Iranian political mood swings back toward the brink

Bob Tippee

Since the revolution of 1979, Iran’s political mood has cycled several times toward and away from upheaval. Now, the Islamic republic finds itself yet again on the brink.

Pressure on the mullahs who run the country comes from several directions.

Increasingly alarmed by Iranian efforts to develop nuclear weapons, external powers threaten to tighten trade sanctions against the defiant theocracy.

France, in particular, has hardened its position.

“There is no longer any reason to wait,” the country’s ambassador to the United Nations, Gerard Araud, told the Security Council this month.

His country, the US, and Great Britain have met resistance to toughened sanctions from the other permanent Security Council members, Russia and China, which say they want to persuade Iran by other means to quit enriching uranium.

Inside Iran, meanwhile, protests have spread and intensified—along with reprisals from the government and the thugs who enforce its oppression.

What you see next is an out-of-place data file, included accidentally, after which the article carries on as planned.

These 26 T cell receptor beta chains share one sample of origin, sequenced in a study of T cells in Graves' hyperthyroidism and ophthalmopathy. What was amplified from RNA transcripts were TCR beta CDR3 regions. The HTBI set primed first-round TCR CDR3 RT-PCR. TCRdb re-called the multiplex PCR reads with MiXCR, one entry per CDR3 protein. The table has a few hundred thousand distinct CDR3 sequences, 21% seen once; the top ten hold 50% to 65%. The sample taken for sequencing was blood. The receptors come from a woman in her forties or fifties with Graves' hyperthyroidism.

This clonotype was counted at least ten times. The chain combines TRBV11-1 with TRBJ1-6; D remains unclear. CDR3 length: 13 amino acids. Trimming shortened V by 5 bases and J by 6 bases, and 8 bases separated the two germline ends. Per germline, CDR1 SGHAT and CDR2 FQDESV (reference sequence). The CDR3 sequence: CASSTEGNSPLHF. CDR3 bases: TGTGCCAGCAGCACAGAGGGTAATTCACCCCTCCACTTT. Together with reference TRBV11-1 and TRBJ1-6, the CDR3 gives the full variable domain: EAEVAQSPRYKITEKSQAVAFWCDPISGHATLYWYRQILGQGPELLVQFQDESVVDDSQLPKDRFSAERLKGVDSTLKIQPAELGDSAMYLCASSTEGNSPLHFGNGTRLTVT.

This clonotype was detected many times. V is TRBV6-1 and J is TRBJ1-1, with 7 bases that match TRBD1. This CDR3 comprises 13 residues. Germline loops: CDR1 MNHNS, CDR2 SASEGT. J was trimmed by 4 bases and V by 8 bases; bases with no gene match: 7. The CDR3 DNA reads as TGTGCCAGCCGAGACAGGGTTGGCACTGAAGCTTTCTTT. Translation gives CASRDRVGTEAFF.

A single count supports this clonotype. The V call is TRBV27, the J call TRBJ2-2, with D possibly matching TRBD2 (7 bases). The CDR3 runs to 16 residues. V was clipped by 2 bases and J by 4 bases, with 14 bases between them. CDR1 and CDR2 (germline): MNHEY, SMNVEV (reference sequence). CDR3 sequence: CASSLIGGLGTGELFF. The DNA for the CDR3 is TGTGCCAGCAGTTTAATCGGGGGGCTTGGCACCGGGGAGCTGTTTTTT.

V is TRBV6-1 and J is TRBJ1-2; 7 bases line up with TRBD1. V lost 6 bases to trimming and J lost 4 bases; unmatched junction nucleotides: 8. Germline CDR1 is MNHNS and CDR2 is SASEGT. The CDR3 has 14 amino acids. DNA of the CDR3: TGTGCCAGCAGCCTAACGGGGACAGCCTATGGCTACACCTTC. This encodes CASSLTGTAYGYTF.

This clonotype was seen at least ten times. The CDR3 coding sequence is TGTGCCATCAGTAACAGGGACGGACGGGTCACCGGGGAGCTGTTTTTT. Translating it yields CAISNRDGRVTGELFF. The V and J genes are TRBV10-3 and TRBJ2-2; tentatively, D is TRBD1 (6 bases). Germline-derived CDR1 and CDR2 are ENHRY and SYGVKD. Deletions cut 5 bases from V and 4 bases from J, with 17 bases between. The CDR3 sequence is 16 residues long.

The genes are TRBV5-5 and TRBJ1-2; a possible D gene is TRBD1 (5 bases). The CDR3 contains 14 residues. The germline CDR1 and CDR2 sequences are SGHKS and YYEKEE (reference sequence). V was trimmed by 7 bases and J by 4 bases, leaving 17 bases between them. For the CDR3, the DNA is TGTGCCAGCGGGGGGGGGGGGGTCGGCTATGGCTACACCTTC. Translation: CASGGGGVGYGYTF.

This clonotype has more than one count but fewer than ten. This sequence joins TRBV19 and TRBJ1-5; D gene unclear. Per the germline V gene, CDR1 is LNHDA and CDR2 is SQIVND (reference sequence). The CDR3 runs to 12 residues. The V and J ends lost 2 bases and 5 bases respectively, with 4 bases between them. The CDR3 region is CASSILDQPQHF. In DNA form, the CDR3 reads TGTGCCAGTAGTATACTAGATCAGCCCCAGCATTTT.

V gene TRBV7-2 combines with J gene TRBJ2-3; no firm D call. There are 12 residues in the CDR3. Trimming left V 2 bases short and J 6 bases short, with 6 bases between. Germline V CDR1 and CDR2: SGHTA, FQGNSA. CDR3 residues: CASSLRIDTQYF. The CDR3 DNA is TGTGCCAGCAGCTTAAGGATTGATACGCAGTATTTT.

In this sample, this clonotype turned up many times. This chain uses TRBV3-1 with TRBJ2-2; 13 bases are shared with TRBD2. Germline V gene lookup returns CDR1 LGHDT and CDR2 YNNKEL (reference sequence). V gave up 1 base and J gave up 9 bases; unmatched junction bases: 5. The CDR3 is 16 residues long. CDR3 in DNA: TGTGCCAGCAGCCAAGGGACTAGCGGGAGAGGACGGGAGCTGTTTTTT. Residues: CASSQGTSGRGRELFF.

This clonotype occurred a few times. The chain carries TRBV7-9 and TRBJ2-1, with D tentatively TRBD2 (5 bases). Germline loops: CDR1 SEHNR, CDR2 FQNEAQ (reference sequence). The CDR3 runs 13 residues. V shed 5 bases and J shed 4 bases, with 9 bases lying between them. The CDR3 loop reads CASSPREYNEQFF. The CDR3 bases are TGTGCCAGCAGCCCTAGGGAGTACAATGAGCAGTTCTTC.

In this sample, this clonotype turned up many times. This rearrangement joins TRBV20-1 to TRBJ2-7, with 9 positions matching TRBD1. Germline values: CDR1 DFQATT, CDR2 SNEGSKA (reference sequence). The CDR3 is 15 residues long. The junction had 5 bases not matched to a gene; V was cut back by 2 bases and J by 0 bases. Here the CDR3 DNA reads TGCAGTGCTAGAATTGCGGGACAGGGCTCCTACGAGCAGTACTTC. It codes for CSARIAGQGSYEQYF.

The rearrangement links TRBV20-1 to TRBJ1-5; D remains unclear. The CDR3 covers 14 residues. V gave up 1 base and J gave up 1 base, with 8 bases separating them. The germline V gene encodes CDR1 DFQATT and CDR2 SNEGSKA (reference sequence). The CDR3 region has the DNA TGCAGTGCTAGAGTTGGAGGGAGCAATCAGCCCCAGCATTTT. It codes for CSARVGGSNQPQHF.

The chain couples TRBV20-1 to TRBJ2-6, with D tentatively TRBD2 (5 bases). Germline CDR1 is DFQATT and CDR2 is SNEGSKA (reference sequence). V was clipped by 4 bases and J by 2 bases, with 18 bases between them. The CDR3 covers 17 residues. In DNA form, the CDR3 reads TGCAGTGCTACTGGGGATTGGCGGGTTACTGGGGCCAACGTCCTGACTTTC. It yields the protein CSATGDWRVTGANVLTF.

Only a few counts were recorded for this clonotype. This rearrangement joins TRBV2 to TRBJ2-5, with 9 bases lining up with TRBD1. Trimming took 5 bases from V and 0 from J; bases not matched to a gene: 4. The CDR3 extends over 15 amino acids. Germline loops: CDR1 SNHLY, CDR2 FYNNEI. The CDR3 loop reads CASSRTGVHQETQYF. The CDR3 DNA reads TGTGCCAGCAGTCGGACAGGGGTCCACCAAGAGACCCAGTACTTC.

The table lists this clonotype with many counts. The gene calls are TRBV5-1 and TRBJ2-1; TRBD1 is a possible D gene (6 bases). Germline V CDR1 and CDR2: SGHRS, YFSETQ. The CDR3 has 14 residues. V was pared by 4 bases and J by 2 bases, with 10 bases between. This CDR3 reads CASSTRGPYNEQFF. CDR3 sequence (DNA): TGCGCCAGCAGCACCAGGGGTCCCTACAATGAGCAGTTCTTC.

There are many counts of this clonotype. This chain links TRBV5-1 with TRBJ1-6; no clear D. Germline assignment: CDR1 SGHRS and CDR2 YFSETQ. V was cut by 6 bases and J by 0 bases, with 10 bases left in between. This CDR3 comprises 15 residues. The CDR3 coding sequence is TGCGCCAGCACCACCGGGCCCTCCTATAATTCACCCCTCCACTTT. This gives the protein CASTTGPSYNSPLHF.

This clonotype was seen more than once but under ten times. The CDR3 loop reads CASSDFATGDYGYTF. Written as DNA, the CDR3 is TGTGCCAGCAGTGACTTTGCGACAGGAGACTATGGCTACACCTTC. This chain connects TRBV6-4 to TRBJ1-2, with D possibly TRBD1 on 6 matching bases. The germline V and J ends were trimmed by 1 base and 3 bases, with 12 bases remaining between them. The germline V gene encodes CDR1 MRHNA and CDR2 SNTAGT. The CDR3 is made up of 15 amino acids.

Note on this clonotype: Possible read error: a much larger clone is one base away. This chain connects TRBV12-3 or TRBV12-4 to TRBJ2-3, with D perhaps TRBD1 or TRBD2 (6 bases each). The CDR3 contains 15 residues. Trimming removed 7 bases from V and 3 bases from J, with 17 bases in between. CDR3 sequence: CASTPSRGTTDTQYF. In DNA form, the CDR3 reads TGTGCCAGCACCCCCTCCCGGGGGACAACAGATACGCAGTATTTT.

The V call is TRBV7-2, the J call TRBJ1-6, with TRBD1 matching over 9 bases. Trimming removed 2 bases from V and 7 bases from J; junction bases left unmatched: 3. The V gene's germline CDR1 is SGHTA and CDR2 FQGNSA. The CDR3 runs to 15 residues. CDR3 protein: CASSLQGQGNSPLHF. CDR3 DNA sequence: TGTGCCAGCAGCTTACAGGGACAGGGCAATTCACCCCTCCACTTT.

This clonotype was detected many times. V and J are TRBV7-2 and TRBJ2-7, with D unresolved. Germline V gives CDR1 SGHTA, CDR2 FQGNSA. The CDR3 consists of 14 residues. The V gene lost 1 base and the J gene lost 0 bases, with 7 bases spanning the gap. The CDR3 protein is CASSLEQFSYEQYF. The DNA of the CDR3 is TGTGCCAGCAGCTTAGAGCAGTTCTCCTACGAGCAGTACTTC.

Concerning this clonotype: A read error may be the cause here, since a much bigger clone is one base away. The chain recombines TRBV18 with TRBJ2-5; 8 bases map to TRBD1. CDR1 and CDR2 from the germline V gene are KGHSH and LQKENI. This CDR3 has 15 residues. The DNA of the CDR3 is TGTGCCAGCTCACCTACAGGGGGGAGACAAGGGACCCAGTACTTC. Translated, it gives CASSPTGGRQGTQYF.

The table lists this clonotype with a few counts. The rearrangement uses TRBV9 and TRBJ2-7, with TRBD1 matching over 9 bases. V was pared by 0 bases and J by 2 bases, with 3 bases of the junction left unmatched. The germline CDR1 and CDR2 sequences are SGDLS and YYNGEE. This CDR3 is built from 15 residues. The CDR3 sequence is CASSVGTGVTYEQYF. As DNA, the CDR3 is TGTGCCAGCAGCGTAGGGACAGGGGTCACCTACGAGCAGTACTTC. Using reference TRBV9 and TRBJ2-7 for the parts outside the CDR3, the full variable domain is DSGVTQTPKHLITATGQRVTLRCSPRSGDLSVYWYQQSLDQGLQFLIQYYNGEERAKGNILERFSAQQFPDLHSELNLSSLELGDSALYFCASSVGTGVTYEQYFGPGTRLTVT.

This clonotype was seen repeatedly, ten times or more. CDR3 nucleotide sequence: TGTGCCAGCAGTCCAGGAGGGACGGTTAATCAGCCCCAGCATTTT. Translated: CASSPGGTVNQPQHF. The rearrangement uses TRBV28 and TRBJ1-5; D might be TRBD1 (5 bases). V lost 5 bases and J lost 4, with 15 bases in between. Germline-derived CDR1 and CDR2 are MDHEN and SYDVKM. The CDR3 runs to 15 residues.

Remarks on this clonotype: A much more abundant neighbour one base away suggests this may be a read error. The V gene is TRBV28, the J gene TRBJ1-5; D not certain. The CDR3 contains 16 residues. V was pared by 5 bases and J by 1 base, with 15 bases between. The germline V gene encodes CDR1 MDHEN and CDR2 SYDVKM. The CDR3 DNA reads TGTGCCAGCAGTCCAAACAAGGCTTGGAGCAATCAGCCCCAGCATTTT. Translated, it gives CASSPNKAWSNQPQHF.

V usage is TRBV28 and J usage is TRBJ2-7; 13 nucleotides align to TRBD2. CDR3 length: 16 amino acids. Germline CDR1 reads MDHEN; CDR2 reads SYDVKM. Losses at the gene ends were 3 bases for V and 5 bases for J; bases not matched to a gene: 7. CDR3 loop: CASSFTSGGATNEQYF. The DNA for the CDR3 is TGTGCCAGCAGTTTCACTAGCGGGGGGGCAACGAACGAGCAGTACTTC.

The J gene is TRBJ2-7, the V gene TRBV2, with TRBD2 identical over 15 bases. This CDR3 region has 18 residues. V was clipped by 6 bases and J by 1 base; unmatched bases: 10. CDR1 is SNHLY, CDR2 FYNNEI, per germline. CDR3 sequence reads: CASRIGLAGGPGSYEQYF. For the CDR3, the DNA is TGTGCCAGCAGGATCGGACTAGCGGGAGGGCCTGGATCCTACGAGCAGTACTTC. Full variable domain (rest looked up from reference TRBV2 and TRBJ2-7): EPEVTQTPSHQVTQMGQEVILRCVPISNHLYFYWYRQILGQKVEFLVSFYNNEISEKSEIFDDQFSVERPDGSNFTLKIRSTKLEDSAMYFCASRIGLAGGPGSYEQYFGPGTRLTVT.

The Iranian citizenry is clearly tired of tyranny, rigged elections, and economic hardship. Protests have begun to target the supreme leader, Ayatollah Ali Khamenei, rather than political figures.

Iranians also seem to have had enough of President Mahmoud Ahmadinejad and his claims to be preparing for return of the 12th Imam, a messianic figure of Shi’ite Islam.

For doubters, those preparations too frequently involve violent encounters with the Revolutionary Guard and “basij” militia, sometimes ending in notoriously cruel prisons.

Fractures, meanwhile, have widened in the power structure. No less a figure than former President Ali Akbar Hashemi Rafsanjani, who backed a challenger to Ahmadinejad in disputed June elections, has spoken against the regime of which he remains an important part, lately declaring it to be in crisis.

For that, he provoked an ominous rebuke from Intelligence Minister Heydar Moslehi, who said this week, “Those who themselves are in crisis think the country is in crisis.” He went on to declare, as “an informed official,” that “there is no crisis in the country.”

Such heavy-handedness probably plays well among the powerful mullahs in Qom. Other citizens of Iran, where oil production averaged 3.7 million b/d in November, probably see things differently.

(Online Dec. 11, 2009; author’s e-mail:

To access this Article, go to: